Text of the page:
Being at the beach, I could not help but notice the water. Everyone, I think is drawn to its liquid qualities, the mystery of the depths, the way light dances with darkness and shadow in the waves like good and evil in people’s souls. Water can be clear and yet reflect the world around it; you can get lost in it, and yet it fills you. Too much water and you can die – not enough, and you die again. We are somewhere around ninety-eight percent water, from it our primordial ancestors laboriously pulled themselves onto land. Like them, we were surrounded by it before we were born. Water takes the form of whatever surrounds it; it always seeks the easiest route to escape. Water is laid back and it can make you weightless, and yet in the depths it can crush you. Like a society, a storm can whip it to furiously destruction, and like time, nothing can resist its irresistible force.
Water is symbolic in so many ways. Life as we know it cannot exist without it, and yet it can be blamed for billions of deaths over time. Like a life, it can be affected by what it has gone through, carrying either toxins or nutrients for the length of its course. Bitter water, sour water; sweet water, bad water. Birthed by rain, it can be as pure as a baby’s breath; birthed underground, it can have traces of stone. “Hard water”, “soft water” – we’ve all heard those words. And people can be hard or soft, too. Water builds beaches and islands – but it can destroy them, too. I wonder: can therapy be considered a form of “water treatment” for the mind and soul? And is reflecting on your life like looking into a stream – and seeing your own self standing there? Like the echoes of dripping faucet, water echoes life in so many ways.
Water can reflect the world around you – or your own face. It can be transparent, or it can be clouded. Like many people, it often takes the course of least resistance; yet put it under pressure and it can perform miraculous tasks. Like people, it takes the form of the environment it is put in – and yet like a stone thrown in a pond, there can be random ripples of chance which affect the whole. Think of 9/11.
Clear water, I’ve learned, is dead water. Green or black water is rich in life. Rich water helps other things grow. Transparent water, while perhaps beautiful, is barren, and nourishes nothing. I’ve met people like that – shallow and transparent. They nourish nothing except themselves. And yet there are others, rich and complex with hidden depths – but like a salt marsh draws life to it, they draw others to them and nourish their souls.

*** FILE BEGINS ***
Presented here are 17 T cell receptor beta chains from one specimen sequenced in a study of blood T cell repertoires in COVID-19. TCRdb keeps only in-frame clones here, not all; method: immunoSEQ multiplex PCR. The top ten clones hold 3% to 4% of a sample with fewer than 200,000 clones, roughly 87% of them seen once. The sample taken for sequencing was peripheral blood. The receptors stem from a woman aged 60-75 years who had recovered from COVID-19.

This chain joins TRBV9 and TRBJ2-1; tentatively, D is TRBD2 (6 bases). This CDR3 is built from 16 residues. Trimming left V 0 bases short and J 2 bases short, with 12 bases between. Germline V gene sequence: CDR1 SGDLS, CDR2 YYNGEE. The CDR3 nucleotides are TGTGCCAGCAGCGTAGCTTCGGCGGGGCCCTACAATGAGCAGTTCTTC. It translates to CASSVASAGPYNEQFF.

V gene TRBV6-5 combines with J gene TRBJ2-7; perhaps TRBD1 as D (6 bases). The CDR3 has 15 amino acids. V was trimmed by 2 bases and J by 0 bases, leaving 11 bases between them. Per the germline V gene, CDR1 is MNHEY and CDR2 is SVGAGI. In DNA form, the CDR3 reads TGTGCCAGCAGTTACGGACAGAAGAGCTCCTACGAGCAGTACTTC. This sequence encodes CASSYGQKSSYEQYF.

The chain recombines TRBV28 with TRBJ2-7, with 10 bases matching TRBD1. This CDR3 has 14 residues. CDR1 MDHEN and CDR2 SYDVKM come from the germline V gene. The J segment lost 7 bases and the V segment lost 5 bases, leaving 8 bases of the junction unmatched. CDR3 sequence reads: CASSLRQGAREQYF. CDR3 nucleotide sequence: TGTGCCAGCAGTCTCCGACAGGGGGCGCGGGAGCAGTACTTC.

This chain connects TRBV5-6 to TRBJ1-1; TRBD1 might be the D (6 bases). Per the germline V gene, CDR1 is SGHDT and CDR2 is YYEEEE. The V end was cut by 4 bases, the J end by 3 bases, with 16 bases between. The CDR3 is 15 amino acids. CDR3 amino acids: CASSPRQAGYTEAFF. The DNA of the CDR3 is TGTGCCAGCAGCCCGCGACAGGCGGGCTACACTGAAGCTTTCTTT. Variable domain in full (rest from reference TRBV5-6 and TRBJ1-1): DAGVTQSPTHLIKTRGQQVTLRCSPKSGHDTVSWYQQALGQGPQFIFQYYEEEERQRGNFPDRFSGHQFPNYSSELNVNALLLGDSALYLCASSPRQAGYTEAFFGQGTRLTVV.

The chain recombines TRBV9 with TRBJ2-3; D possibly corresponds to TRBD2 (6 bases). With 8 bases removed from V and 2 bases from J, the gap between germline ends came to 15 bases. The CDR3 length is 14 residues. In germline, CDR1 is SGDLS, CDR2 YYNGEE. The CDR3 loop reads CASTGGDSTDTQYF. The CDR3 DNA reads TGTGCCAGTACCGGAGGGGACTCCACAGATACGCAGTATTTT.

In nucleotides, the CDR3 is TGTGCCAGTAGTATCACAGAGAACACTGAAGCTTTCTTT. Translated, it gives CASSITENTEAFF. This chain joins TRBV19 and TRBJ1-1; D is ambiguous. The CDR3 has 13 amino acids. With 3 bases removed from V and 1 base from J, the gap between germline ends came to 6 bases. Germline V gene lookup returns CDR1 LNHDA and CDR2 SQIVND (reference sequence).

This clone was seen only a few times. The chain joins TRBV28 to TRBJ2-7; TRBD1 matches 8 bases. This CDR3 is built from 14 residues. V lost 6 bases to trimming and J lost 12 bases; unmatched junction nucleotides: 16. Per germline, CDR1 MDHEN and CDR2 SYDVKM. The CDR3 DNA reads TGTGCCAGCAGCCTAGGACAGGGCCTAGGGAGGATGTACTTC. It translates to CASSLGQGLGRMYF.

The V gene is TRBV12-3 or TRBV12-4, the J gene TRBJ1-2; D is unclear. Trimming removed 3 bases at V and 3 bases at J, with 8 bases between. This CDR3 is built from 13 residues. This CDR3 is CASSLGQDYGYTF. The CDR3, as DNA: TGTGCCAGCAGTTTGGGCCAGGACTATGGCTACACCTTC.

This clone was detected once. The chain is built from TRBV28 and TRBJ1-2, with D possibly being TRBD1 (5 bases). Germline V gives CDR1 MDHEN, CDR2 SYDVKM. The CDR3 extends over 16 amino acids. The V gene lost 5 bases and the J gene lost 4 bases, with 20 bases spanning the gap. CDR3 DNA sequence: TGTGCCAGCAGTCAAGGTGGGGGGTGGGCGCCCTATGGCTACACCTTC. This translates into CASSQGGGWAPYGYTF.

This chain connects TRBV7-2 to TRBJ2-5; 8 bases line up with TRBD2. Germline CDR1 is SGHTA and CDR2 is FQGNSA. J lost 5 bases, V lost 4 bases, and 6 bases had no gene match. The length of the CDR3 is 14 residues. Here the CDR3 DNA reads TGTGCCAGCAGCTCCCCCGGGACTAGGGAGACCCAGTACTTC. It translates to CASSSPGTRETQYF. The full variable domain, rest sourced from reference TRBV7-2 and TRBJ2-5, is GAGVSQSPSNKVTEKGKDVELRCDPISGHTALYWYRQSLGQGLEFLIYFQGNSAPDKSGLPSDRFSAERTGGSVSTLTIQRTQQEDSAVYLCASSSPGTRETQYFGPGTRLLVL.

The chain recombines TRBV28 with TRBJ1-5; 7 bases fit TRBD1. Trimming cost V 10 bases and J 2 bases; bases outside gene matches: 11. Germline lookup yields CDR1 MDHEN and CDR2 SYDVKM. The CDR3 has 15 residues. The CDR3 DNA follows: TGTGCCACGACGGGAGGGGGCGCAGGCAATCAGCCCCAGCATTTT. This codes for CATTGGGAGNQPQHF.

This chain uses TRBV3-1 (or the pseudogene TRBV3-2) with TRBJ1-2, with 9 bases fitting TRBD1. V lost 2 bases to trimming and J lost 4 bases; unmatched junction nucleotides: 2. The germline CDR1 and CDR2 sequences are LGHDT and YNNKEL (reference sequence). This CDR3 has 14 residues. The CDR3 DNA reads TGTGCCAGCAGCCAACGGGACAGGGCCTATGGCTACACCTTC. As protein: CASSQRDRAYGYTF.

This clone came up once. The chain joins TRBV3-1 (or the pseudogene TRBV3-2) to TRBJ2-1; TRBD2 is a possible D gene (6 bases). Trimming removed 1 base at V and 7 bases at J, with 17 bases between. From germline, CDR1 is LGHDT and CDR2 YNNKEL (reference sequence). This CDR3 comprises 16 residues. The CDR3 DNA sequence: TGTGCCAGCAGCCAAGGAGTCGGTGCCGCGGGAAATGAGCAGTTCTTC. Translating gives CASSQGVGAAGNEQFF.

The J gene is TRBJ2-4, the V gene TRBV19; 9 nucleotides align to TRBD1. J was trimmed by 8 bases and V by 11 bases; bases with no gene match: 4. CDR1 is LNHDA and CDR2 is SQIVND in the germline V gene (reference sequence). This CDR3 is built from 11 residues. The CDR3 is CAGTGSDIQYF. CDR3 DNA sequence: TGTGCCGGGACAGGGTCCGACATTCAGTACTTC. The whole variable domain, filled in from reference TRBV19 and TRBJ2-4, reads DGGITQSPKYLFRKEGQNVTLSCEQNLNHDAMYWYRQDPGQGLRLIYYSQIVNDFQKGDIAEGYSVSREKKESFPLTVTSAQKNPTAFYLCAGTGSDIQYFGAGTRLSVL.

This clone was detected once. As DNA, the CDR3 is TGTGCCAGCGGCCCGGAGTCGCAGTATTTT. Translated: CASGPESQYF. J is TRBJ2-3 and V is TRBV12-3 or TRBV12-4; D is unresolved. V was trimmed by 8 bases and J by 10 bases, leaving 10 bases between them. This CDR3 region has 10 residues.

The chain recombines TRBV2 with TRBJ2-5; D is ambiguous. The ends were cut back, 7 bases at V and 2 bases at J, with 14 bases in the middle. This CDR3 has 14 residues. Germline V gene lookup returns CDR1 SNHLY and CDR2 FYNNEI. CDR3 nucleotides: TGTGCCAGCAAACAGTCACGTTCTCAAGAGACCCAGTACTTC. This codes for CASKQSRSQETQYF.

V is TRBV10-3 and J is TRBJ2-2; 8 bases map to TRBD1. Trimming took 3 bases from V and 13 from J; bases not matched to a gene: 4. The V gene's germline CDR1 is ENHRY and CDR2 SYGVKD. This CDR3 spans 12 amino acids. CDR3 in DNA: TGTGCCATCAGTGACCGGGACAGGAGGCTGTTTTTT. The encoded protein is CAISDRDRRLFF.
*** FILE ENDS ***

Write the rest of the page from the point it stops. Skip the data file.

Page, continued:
Like life, water undergoes cycles, has a life of its own. Birthed in the clouds, it falls as a crowd of drops from the sky, the crowds grouped together by rainstorms. Could drops in a rainstorm be regarded as a family, birthed together from the same cloud? They are all so much the same. Then striking earth they meld with others, like people in a town – molded and formed into rivulets and streams which in the end merge with rivers, following courses which are hard to change, until finally they meet the great mother of life: the endless ocean. Dying there, the droplets evaporate and are invisibly carried into the sky to accumulate and join again. Is steam the soul of water? Isn’t the rain like members of society? Born pure, then falling to the ground; affected by what they go through, joining together into a stream, a force? I don’t know; I just sense a symbology there. I’m sure the poets among you can see it, too.
Never mind; it does not matter. Like I tell kids who ask “How deep is the water?”- it doesn’t matter how deep the water is, as long as you stay on top. And that, too, is like life.